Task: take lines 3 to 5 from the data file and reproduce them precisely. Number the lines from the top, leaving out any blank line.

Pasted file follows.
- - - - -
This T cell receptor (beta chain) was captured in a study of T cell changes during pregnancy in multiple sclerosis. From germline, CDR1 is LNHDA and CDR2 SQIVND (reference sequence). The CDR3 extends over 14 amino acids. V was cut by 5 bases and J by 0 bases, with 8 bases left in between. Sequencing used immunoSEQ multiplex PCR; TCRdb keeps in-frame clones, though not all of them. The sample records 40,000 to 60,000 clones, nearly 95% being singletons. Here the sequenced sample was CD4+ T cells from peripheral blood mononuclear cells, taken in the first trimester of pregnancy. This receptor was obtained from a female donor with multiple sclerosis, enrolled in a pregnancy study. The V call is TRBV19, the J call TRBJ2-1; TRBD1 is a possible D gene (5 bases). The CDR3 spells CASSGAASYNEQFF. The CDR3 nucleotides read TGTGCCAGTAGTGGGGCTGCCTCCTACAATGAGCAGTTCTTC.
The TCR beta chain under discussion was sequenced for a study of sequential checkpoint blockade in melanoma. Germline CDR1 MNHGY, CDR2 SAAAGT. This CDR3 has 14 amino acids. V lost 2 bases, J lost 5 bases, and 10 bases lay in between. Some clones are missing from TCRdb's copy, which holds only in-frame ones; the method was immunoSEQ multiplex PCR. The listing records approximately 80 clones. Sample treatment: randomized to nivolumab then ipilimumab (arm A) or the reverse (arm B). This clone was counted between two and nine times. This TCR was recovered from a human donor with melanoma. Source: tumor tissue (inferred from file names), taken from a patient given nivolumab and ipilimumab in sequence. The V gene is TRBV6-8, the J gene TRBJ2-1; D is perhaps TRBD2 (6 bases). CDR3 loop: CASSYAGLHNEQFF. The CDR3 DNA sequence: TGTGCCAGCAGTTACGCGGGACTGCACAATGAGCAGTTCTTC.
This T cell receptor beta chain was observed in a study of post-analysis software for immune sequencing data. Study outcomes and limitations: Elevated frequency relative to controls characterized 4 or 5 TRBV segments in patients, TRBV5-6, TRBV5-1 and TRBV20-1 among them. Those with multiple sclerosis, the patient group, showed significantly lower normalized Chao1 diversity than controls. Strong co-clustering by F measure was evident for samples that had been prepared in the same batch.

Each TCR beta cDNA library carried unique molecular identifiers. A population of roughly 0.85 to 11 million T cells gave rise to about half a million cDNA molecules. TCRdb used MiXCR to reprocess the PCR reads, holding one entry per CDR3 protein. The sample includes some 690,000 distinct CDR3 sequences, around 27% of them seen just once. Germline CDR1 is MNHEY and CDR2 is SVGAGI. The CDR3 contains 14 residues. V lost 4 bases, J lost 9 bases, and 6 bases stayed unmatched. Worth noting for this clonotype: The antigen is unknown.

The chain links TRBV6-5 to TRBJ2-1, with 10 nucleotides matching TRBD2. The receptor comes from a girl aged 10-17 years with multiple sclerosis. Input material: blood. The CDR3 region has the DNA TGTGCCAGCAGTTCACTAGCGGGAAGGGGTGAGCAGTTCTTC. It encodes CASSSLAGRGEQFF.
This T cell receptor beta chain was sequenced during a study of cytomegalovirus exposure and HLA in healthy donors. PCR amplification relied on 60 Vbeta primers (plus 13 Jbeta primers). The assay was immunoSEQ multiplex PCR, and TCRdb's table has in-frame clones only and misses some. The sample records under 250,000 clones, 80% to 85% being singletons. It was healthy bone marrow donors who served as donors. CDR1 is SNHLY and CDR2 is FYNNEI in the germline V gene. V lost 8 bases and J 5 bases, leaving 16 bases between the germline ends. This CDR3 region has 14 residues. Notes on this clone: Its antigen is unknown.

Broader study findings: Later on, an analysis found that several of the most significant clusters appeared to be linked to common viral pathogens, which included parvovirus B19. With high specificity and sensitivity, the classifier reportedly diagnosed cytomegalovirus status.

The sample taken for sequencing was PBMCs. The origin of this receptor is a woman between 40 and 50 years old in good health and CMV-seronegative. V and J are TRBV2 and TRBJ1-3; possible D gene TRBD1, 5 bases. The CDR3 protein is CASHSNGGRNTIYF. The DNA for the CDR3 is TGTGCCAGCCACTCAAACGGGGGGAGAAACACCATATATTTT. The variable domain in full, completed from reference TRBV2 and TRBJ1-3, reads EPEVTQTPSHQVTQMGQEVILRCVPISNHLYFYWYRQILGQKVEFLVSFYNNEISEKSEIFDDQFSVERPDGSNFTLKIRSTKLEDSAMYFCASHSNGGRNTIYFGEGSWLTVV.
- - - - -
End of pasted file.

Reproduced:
This T cell receptor beta chain was observed in a study of post-analysis software for immune sequencing data. Study outcomes and limitations: Elevated frequency relative to controls characterized 4 or 5 TRBV segments in patients, TRBV5-6, TRBV5-1 and TRBV20-1 among them. Those with multiple sclerosis, the patient group, showed significantly lower normalized Chao1 diversity than controls. Strong co-clustering by F measure was evident for samples that had been prepared in the same batch.

Each TCR beta cDNA library carried unique molecular identifiers. A population of roughly 0.85 to 11 million T cells gave rise to about half a million cDNA molecules. TCRdb used MiXCR to reprocess the PCR reads, holding one entry per CDR3 protein. The sample includes some 690,000 distinct CDR3 sequences, around 27% of them seen just once. Germline CDR1 is MNHEY and CDR2 is SVGAGI. The CDR3 contains 14 residues. V lost 4 bases, J lost 9 bases, and 6 bases stayed unmatched. Worth noting for this clonotype: The antigen is unknown.

The chain links TRBV6-5 to TRBJ2-1, with 10 nucleotides matching TRBD2. The receptor comes from a girl aged 10-17 years with multiple sclerosis. Input material: blood. The CDR3 region has the DNA TGTGCCAGCAGTTCACTAGCGGGAAGGGGTGAGCAGTTCTTC. It encodes CASSSLAGRGEQFF.